California banned the sale of junk food and sugary sodas in schools five years ago. A new report says that California students consume fewer calories and less fat and sugar than students in other states. However, a recent study found that junk food in schools had no effect on student weight gain, suggesting that combating childhood obesity requires much more than solely banning junk food in schools.
California led the way
A decade ago California was the first state to address childhood obesity by banning the sale of soda pop in grade schools. A soft drink ban in high schools followed and since 2007 California has enforced nutrition standards limiting the fat, sugar and calories in foods in vending machines that compete with school meal programs.
Fewer calories available at school
Today the California school junk food ban appears to be working, according to the results of a study published in the “Archives of Pediatric Medicine.” Researchers used data on the eating habits of high school students collected by the Centers for Disease Control. They compared data on California students with data on students from 14 states without nutrition standards for snack foods.
An analysis of the data showed that California high school students consumed nearly 160 fewer calories per day than students in other states, the equivalent of a small bag of potato chips. The difference-maker was eating fewer calories at school. California students got about 21.5 percent of their calories at school, compared with 28.4 percent in other states.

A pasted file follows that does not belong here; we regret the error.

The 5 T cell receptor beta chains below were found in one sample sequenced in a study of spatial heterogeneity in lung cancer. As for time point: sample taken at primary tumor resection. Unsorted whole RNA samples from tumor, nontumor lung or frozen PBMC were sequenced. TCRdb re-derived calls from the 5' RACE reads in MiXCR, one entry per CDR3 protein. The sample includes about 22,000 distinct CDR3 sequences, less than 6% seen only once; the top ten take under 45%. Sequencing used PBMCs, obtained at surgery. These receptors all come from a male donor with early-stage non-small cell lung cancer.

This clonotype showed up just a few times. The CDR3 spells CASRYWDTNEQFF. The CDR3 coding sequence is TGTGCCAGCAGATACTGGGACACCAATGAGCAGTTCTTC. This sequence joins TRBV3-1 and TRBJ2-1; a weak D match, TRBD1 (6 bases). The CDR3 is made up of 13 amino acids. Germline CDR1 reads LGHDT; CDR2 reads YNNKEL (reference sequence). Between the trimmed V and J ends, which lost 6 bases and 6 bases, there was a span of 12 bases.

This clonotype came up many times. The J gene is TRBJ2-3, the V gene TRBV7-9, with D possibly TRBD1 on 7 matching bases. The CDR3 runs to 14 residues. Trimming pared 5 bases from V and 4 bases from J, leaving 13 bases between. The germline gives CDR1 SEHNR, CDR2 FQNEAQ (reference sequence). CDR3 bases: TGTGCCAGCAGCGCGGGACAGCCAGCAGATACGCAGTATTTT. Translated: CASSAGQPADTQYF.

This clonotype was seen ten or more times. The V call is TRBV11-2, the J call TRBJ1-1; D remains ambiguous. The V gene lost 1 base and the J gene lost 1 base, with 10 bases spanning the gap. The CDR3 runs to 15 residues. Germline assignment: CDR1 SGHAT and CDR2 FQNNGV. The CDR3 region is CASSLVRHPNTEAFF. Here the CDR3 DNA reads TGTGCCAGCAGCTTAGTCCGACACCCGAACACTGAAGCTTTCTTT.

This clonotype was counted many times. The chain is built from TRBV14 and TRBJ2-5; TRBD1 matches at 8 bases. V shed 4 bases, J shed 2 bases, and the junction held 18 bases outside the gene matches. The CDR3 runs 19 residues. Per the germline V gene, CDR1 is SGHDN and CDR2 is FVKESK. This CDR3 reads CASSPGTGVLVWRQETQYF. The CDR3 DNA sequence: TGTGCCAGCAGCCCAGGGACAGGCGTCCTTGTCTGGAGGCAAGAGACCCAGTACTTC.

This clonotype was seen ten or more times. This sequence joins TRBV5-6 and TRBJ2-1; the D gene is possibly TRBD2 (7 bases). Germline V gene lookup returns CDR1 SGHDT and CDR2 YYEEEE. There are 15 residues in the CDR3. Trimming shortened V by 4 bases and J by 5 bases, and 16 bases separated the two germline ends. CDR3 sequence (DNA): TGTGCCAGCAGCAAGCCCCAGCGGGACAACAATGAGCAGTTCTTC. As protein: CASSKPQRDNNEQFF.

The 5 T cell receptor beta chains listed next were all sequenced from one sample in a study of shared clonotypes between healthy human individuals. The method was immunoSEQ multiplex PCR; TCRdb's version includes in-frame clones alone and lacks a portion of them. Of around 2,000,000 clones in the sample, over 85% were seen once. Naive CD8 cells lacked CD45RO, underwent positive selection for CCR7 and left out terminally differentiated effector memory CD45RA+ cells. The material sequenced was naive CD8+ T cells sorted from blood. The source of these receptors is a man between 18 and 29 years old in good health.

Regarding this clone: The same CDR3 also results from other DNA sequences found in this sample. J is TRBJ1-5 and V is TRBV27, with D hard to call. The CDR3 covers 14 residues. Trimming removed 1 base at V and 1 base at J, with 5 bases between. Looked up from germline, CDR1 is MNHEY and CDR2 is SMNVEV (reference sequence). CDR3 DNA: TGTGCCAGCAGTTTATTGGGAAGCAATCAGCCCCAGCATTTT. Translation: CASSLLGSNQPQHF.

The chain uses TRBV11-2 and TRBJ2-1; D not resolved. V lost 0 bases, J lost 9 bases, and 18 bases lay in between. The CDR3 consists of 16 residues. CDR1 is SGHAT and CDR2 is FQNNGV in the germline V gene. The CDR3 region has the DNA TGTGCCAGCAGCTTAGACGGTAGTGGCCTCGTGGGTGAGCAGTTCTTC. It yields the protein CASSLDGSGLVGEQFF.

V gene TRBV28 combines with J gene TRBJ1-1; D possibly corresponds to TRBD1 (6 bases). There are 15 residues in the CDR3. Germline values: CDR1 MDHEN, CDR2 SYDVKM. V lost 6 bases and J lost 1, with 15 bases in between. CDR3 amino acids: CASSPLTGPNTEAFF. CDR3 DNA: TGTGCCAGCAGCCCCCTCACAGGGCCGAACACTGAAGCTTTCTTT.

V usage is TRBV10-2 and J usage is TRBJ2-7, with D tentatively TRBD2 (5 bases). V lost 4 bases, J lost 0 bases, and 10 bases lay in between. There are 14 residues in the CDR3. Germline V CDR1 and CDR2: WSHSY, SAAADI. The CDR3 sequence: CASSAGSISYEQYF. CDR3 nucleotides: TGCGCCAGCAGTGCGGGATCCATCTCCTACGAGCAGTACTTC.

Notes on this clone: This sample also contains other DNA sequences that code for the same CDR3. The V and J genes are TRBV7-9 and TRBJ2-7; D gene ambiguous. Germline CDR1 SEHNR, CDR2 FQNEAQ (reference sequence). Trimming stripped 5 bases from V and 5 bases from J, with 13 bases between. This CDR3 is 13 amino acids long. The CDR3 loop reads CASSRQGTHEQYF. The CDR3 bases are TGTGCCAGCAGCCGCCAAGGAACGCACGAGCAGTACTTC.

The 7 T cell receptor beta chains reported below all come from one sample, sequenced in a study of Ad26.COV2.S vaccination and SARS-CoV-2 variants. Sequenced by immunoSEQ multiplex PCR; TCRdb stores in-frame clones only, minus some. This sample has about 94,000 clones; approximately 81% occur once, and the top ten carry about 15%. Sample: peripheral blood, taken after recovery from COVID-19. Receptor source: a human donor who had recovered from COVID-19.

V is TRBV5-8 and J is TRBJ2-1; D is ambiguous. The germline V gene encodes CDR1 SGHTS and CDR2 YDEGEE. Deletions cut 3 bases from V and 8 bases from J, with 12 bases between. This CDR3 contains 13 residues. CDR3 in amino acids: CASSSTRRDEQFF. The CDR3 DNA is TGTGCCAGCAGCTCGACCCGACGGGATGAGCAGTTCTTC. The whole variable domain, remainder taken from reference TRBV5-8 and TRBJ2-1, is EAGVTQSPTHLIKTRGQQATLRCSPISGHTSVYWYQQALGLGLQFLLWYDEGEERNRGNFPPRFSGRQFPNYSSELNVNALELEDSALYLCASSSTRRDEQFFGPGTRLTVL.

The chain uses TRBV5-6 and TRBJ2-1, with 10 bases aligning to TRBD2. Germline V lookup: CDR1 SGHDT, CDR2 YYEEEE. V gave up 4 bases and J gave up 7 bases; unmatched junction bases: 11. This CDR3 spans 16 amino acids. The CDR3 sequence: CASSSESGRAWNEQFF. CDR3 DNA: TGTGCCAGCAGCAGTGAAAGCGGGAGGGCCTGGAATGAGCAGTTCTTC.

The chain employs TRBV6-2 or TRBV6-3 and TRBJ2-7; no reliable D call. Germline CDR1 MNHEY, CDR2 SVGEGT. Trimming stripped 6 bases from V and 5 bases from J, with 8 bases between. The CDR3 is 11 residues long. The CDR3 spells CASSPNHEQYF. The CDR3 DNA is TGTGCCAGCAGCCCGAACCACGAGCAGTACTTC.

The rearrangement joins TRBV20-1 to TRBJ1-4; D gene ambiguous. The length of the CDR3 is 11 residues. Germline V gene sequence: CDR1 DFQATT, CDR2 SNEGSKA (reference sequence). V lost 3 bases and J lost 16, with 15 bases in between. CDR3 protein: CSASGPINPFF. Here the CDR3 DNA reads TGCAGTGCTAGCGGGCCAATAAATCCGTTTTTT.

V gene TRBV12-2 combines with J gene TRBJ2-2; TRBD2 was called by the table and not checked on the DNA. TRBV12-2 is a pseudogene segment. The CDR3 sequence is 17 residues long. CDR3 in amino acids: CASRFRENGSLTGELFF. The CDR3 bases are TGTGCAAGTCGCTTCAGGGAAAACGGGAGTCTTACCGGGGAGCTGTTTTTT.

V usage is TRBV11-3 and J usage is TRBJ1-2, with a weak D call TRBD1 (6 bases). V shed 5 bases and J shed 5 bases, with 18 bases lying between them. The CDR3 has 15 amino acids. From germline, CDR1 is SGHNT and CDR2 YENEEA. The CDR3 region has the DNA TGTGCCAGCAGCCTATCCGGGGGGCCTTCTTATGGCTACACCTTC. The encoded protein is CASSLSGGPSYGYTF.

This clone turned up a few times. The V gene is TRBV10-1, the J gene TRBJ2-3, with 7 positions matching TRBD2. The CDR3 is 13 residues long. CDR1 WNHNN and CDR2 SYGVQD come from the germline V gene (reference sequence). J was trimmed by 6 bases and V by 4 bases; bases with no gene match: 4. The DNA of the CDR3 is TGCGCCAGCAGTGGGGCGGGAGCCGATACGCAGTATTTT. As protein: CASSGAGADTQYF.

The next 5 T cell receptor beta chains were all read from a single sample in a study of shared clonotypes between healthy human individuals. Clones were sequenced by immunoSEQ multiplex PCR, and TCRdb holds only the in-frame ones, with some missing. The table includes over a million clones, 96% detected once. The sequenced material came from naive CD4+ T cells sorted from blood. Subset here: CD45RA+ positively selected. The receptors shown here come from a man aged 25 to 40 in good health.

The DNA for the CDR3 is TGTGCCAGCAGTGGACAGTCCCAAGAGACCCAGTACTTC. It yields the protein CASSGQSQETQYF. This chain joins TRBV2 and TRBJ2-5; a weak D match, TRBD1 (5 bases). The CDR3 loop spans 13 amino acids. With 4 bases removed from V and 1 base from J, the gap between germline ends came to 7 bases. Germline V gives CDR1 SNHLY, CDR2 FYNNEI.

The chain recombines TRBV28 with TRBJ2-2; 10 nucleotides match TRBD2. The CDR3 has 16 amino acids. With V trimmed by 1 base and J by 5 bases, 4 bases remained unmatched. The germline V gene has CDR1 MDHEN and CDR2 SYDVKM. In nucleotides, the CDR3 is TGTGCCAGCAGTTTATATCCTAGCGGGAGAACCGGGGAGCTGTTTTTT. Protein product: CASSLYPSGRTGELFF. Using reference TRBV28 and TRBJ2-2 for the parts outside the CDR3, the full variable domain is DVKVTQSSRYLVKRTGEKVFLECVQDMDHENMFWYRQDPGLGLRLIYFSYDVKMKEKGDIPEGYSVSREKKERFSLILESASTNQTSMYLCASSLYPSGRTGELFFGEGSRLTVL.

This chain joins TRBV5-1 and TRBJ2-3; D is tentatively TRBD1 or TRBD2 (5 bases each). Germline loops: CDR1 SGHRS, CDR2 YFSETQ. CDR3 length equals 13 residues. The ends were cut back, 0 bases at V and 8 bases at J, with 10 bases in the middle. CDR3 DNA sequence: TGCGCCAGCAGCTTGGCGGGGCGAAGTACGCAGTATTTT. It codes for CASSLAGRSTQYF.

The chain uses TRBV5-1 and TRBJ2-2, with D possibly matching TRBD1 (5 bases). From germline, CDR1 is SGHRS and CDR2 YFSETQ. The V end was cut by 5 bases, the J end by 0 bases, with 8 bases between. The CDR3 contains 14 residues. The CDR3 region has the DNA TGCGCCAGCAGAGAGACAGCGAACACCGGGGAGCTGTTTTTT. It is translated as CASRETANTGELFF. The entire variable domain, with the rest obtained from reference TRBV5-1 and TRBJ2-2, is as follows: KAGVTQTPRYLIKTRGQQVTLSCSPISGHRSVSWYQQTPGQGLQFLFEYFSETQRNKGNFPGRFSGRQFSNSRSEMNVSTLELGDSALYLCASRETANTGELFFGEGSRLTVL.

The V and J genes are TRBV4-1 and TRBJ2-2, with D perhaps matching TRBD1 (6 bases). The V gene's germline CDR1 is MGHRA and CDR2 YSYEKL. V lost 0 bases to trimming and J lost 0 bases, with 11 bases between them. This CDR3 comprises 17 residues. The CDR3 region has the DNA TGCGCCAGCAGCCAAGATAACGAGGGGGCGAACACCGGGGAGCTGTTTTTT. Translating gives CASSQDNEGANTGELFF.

What’s the big deal?
Cutting out a bag of chips a day may not seem like a big deal, but the impact grows over time. Many nutrition experts have said that say that most children and adolescents could avoid an obese future by cutting 100 to 200 extra calories a day. A study in the American Journal of Preventive Medicine found that if children cut just 64 fewer calories per day, by 2020 the U.S. childhood obesity rate would drop 10 percent lower than where it was in the mid-2000s.
Fewer calories, but less weight gain?
Although the study showed that California students have reduced calorie consumption, the effect of the junk food ban on their weight is not as clear. A study published earlier this year in “Sociology of Education” found that student weight gain has nothing to do with junk food at school.
Researchers analyzed a nationally representative sample of students from the fall of kindergarten through the spring of eighth grade (1998-1999 through 2006-2007).
The percentage of students attending schools selling junk food rose significantly between fifth and eighth grades. Yet percentage of students who were overweight or obese didn’t rise at all. Despite increasing availability of junk food from fifth grade to eighth grade, students who were overweight or obese actually fell from 39.1 percent to 35.4 percent.
School ban not enough
Authors of the Sociology of Education study said that efforts to reduce childhood obesity must concentrate more on the home environment, as well as the food choices available in society as a whole. The California study, which found that students get just 21.5 percent of their calories at school, supports that argument.
Even though junk food may not be available in school, once the bell rings the floodgates are open.